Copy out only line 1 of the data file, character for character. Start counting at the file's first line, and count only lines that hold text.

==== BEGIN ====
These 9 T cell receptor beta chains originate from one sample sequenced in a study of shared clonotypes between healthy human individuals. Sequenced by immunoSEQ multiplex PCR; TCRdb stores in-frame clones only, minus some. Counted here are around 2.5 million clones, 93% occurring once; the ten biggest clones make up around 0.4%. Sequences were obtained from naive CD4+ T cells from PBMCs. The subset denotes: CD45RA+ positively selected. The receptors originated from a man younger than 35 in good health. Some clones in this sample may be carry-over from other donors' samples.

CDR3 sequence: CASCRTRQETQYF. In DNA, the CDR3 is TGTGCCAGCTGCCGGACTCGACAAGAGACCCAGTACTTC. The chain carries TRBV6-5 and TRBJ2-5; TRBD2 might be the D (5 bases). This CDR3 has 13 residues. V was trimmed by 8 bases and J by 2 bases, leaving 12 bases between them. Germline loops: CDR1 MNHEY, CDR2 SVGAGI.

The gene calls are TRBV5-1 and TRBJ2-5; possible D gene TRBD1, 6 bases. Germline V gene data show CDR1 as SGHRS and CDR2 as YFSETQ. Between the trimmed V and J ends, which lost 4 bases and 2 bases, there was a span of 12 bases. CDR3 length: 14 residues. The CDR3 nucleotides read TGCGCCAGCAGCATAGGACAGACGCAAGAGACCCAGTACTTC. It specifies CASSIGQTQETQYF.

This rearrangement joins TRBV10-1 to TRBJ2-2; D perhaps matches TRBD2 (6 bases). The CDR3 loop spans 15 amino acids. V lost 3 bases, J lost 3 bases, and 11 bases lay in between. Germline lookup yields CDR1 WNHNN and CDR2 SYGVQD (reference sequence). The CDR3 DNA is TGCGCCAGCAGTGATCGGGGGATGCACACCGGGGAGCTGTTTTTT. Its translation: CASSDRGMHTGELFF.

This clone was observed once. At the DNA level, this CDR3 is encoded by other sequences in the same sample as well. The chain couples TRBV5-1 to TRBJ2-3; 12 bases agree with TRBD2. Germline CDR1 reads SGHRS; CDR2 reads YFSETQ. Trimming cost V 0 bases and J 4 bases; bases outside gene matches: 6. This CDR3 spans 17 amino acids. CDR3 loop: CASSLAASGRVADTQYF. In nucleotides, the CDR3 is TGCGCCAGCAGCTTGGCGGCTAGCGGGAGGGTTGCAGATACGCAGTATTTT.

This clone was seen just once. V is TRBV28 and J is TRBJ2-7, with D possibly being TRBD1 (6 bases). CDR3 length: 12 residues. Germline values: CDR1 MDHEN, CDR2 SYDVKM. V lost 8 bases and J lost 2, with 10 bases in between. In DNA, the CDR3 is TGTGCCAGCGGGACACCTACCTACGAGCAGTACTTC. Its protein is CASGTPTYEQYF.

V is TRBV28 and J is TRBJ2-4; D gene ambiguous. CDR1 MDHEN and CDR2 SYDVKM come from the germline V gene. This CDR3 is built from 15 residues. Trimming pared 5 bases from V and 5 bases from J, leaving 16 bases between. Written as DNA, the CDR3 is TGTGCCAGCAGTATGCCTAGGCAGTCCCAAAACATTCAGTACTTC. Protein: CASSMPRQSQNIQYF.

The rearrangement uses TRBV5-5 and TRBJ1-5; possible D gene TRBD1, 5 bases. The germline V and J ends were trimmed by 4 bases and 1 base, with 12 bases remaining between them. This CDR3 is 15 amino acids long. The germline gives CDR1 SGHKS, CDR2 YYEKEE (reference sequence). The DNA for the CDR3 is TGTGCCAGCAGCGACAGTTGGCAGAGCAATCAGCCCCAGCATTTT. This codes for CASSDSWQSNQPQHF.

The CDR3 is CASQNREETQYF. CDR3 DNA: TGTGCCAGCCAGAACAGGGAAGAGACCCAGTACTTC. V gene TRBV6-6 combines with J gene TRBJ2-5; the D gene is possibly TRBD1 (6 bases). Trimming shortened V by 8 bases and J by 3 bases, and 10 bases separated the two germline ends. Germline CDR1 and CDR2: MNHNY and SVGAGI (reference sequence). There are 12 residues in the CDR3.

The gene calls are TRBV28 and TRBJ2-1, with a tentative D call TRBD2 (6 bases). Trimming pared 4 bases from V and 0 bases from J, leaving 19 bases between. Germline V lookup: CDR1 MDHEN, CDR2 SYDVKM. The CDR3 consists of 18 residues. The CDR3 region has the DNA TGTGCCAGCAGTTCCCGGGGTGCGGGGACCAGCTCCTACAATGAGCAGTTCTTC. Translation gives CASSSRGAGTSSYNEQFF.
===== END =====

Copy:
These 9 T cell receptor beta chains originate from one sample sequenced in a study of shared clonotypes between healthy human individuals. Sequenced by immunoSEQ multiplex PCR; TCRdb stores in-frame clones only, minus some. Counted here are around 2.5 million clones, 93% occurring once; the ten biggest clones make up around 0.4%. Sequences were obtained from naive CD4+ T cells from PBMCs. The subset denotes: CD45RA+ positively selected. The receptors originated from a man younger than 35 in good health. Some clones in this sample may be carry-over from other donors' samples.